A soup kitchen was at once begun in the Sisters' House, and during the epidemic, soups, broths, gruels, and tea were made daily for the sick, and distributed by the Sisters on their round of visits. Sister Amelia was placed in charge of the Church Orphan Home, to which children left orphans by the fever were sent. The work of the Sisters consisted in visiting the sick, supplying nurses, medicines, and delicacies, speaking words of comfort and strength, offering prayers, and, in some cases, performing the last offices for the dead. They had under their charge some sixty cases, of which only eight terminated fatally. During that time, the Rev. George C. Harris, Dean of St., Mary's Cathedral, celebrated the Holy Communion daily, and the Blessed Sacrament was also reserved for the sick and dying. Other clergy of the Church assisted Dr. Harris in his work, aiding and strengthening all by their zealous labors.
The fever ceased at length, and the Sisters resumed their proper work of teaching. The school was opened late in the autumn, and has been maintained to this day, with the desired measure of success.
But, writes one of the Community, "that epidemic of 1873 seems now like a faint foreshadowing of the one through which we have just passed. The distressing scenes witnessed in the first were replaced by overwhelming sorrows in the second, while the pain and sadness of the one were intensified into most bitter suffering and anguish in the other."
We come to the fatal year, 1878, When it became known that the yellow fever was in New Orleans, the Memphis Board of Health desired the establishment and enforcement of a rigid quarantine; before this could be effected it was too late, and in the month of August the fever was again pronounced epidemic in Memphis.
I quote again from the writer from whose letter I have already given extracts:
"For several days previous to this a panic convulsed the whole city. Thousands left on the trains, whilst thousands of others escaped in carriages, wagons, carts, and even on foot. On Wednesday and the three following days, on any road leading out from Memphis, could be seen a procession of wagons, piled high with beds, trunks, and small furniture, carrying, also, the women and children. Beside these walked groups. of men, some riotous with the wild excitement, others moody and silent from anxiety and dread. The scenes at the depots were wild and exciting to the highest degree. A friend wrote back to us from Louisville: ' We were unable to get standing room on the trains on Wednesday and Thursday, but we left on Friday, at midnight. The scene I witnessed at the depot could not be pictured. We were nearly crushed in obtaining our places. At last the over-crowded train moved off amid the loud and heart-rending cries of those left behind. I was told that a child and an old person were trampled to death near us on the platform.' By the middle of the following week all who desired to escape and had the means of doing so were gone, and the city was still and death-like. There was something wonderfully moving to the soul in this contrast -- this change from wild and terrible confusion to the calm stillness of the deserted streets, the closed stores and houses, the rapid passing of hearses and wagons with the dead. As we went to and from St. Mary's in visiting the sick and dying, we met very few persons excepting the physicians and officers of the Howard and Relief Associations on their round of duty."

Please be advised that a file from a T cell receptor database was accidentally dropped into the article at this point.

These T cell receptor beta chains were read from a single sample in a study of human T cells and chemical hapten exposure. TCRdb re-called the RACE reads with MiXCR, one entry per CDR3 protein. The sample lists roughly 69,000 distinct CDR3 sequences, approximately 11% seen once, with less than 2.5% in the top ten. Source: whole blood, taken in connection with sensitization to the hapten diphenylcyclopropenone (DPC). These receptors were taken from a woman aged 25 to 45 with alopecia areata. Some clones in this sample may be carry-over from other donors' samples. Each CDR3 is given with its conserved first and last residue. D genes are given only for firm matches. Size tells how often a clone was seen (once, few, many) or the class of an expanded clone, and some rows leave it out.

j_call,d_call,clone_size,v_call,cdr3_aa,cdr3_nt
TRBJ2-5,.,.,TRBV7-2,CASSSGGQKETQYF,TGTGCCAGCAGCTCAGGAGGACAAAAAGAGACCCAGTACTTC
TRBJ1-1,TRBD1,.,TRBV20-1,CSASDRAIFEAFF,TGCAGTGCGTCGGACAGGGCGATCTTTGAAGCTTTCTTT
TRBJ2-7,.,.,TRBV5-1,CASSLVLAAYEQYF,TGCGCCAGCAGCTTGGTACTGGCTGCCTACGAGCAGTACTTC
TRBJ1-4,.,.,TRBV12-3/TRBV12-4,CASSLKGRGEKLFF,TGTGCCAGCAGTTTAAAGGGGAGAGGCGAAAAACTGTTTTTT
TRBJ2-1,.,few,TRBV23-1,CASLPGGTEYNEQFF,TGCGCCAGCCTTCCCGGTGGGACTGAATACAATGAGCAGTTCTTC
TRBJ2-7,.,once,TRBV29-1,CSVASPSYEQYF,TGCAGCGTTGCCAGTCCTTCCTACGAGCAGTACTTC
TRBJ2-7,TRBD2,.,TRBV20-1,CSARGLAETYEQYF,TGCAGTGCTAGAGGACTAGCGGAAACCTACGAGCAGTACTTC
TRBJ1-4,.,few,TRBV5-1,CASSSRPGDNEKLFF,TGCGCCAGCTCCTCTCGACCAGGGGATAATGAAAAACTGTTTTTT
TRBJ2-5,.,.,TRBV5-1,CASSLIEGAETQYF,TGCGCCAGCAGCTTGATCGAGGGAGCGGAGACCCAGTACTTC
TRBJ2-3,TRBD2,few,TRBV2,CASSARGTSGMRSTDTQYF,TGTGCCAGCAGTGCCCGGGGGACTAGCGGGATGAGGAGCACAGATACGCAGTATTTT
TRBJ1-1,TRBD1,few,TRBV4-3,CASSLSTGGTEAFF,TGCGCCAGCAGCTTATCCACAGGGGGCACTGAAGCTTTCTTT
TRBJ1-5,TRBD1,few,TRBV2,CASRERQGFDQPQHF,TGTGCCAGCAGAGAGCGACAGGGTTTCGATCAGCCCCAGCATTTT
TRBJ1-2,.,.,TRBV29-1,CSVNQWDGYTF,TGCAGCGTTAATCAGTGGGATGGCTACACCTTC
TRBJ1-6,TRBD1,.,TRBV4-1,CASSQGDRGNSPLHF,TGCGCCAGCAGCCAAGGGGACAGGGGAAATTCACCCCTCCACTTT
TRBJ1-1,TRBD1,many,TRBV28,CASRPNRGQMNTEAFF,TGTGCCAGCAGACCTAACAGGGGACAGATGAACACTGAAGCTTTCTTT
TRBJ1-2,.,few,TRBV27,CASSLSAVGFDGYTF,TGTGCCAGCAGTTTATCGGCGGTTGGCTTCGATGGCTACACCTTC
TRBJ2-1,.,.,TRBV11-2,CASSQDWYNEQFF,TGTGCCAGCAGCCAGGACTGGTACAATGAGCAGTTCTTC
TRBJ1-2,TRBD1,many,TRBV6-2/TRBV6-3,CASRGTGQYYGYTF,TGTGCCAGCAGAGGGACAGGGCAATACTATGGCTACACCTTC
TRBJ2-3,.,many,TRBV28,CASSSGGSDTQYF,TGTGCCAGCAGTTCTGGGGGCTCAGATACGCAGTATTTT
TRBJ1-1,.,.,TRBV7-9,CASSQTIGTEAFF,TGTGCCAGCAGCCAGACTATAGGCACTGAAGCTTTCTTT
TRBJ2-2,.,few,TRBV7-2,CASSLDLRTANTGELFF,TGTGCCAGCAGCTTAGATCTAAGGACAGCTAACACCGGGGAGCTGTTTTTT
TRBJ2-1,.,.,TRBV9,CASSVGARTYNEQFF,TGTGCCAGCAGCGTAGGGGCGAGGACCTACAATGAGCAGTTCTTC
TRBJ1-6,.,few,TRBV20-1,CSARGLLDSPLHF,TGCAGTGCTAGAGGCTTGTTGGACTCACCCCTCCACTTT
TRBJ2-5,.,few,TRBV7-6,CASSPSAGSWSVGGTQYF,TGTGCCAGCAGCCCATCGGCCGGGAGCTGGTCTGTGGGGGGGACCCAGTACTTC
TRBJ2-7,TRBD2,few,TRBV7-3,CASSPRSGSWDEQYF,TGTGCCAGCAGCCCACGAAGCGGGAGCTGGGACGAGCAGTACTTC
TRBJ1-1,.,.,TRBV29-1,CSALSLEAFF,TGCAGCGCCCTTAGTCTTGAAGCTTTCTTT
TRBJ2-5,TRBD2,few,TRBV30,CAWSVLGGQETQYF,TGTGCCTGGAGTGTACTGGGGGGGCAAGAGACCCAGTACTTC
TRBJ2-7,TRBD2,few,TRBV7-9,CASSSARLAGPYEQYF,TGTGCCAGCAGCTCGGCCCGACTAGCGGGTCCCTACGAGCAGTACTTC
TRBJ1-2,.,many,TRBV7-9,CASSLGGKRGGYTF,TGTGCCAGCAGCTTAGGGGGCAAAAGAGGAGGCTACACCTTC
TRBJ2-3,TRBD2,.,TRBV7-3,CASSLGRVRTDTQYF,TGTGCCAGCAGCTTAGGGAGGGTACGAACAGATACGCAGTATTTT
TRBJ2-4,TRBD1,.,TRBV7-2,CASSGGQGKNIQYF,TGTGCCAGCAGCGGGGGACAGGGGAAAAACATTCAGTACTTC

When the fearful disease thus broke out again in Memphis, Sister Constance, Superior of the Work, and Sister Thecla, were absent. They had gone for a vacation after the close of the school, and for a brief rest, to the Mother House, St. Gabriel's, at Peekskill, on the Hudson. It was there, on the 5th of August, that the news reached them that the fever was epidemic in Memphis, just two weeks after their arrival in the North. Without an hour's delay they made their preparations, bade their dear companions farewell, no more again to see their faces in this world, and took their way back to the scene of desolation and death. They stopped for a little while at Trinity Infirmary, 50 Varick Street, New York, to make arrangements with Sister Eleanor, the Superintendent, for the forwarding of money and supplies, and thence, on the evening of the 17th, they departed. The Rev. George H. Houghton, D.D., Rector of the.Church of the Transfiguration, in New York, and Pastor of the Community, went to the Infirmary, and there, in the chapel, commended them to the merciful God. Alluding to this, in a brief address to his congregation on Sunday, August 25th, he said:
"A week ago yesterday I commended to the protection of Almighty God two of the Sisters of St. Mary, just as they were setting out on their return to Memphis, from whence so many that could were fleeing. Two weeks before they had come on to New York for needed rest and refreshment. News came of the breaking out of the yellow fever. Without delay or hesitation they went back to the post of duty and of danger, and, it may be, of death. I have had a varied experience, and have witnessed much, but I have seen no braver sight than that which I saw in Varick Street, in front of the Trinity Infirmary, when, just at evening, I blessed those Sisters sitting alone in the carriage which was to take them to the train for the journey to Memphis. Is it much for us who are to come, please God, into. no such peril of death, to fill their hands with such things as they need for the sick and the dying and the destitute? If it be more convenient, send to me whatever you will, good friends, and there shall be no delay in its reaching the Sisters."